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We present 2D hydrodynamical simulations of co-rotating stream structure in the winds from rotating O-stars, together with resulting synthetic line profiles showing discrete absorption components (DAC's). The azimuthal variation is induced by a local increase or decrease in the radiative driving force, as would arise from a ``star spot'' in the equatorial plane. Since much of the emergent wind structure seems independent of the exact method of perturbation, we expect similar morphology in winds perturbed by localized magnetic fields or non-radial pulsations.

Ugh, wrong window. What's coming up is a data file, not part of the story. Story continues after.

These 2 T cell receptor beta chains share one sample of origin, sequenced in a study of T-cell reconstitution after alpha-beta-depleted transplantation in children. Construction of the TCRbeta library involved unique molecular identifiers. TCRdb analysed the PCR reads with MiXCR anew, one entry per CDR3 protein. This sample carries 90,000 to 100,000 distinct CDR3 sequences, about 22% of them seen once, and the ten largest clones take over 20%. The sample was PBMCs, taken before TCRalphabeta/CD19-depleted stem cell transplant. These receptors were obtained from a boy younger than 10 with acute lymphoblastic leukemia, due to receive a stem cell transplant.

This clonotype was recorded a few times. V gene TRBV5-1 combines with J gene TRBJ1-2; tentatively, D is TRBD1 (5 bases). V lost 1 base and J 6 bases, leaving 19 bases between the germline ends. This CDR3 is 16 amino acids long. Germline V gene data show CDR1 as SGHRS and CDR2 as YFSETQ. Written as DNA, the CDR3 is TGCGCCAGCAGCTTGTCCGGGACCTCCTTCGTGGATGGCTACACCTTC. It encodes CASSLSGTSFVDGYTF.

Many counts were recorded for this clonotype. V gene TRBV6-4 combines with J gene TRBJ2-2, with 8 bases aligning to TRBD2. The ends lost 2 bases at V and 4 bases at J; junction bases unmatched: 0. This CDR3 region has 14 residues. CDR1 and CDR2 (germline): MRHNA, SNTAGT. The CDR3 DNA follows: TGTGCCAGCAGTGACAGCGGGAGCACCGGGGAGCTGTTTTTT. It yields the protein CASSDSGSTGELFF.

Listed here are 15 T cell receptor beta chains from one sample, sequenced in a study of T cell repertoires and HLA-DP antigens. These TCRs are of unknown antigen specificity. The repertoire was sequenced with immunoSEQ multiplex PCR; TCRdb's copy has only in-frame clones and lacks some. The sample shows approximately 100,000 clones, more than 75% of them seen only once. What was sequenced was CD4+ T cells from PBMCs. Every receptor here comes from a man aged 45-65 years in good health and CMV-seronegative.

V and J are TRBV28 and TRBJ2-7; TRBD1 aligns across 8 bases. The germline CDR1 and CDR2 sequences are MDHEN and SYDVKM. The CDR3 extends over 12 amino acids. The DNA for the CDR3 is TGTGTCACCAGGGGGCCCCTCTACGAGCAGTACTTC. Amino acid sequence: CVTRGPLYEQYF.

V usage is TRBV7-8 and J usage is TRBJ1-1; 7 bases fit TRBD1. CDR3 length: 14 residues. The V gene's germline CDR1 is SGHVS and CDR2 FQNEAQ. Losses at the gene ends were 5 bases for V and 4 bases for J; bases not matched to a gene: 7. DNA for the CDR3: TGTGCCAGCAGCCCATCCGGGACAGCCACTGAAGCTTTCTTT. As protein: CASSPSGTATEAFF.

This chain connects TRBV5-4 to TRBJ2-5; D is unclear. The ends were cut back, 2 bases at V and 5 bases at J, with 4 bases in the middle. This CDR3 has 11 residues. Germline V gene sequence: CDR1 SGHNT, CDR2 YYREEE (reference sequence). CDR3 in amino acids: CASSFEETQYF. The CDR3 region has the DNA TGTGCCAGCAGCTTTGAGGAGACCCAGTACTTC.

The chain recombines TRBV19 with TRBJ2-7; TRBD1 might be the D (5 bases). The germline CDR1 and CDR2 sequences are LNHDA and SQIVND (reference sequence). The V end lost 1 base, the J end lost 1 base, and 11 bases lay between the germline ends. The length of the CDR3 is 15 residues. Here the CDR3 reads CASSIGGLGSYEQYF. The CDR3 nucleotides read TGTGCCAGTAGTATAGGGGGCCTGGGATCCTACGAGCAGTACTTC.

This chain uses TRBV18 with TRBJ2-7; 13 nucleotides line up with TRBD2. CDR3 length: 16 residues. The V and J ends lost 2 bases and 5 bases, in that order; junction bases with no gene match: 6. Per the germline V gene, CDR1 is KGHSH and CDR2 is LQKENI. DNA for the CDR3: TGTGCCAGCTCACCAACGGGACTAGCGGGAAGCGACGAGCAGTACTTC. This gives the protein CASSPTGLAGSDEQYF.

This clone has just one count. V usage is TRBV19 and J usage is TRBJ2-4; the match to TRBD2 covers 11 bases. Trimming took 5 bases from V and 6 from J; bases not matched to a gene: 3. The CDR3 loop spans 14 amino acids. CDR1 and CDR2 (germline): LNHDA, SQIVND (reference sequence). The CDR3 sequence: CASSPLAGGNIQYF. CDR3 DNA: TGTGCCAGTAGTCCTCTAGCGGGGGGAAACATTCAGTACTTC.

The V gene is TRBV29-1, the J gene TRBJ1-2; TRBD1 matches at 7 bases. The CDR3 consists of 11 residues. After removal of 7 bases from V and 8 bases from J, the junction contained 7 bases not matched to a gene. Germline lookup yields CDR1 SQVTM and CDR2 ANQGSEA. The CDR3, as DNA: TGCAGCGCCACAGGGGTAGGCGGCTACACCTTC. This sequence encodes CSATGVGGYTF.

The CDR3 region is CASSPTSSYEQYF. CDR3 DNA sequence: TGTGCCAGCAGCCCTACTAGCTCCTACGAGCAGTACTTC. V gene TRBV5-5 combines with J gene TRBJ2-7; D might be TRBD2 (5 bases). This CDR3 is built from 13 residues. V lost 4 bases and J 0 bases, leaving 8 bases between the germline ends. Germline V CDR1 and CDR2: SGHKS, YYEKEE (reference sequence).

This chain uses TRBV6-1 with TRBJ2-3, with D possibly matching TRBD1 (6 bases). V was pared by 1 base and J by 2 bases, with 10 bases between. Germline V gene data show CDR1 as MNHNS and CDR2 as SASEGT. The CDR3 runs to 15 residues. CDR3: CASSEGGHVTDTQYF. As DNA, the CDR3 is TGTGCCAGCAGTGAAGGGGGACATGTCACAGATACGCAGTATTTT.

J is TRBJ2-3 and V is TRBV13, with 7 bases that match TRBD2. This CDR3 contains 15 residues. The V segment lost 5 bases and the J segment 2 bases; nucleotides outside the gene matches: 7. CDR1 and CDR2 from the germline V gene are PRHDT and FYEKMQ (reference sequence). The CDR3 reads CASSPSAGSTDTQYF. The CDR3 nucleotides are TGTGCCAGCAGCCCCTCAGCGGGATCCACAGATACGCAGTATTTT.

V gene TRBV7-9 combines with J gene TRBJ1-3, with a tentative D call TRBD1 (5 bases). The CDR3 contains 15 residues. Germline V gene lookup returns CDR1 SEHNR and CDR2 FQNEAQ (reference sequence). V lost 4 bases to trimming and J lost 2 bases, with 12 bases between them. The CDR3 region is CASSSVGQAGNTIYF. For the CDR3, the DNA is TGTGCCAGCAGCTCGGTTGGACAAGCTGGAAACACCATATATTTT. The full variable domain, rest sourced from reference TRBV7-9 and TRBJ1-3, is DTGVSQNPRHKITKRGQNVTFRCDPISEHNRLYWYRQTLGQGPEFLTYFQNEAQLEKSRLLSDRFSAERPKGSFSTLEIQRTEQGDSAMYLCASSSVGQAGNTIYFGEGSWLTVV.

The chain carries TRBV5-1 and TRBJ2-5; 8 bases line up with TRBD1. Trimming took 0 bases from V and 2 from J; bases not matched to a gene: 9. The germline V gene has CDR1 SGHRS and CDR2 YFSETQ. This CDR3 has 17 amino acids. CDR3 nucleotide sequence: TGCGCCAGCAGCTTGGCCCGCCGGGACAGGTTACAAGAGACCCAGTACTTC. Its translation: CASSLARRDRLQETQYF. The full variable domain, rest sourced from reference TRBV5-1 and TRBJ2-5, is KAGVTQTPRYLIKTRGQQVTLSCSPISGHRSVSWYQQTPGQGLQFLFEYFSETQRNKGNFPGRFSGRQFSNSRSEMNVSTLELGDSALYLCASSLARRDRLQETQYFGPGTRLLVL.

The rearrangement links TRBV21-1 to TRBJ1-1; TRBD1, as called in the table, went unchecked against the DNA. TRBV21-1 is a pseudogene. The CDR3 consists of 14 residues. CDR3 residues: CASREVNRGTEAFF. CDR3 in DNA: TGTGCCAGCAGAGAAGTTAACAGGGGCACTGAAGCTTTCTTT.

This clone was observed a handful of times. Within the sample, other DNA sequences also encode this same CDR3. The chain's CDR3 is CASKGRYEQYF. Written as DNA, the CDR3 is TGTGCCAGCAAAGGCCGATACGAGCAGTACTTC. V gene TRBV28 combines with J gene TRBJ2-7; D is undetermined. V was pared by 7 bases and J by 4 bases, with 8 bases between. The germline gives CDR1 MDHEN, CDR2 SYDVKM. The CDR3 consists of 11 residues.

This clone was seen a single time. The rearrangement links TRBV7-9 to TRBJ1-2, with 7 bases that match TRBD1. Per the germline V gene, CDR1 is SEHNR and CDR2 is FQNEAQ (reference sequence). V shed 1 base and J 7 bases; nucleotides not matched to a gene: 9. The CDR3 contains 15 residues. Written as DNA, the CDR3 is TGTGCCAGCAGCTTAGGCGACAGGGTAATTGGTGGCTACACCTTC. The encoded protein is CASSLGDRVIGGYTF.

Because the radiative force depends on the local rate of mass loss, bright spots with enhanced driving generate high-density, low-velocity streams, while dark spots generate low-density, high-velocity streams. Co-rotating interaction regions (CIR's) form where fast material collides with slow material -- e.g. at the leading (trailing) edge of a stream from a dark (bright) spot, often steepening into shocks. The asymmetric wind also generates sharp propagating discontinuities (``kinks'') in the radial velocity gradient, which travel inward in the co-moving frame at the radiative-acoustic characteristic speed, and slowly outward in the star's frame. We find that these slow kinks, rather than the CIR's themselves, are more likely to result in high-opacity DAC's in the absorption troughs of unsaturated P~Cygni line profiles. Because the hydrodynamic structure settles to a steady state in a frame co-rotating with the star, the more tightly-spiraled kinks sweep by an observer on a longer timescale than material moving with the wind itself. This is in general accord with observations showing slow apparent accelerations for DAC's.
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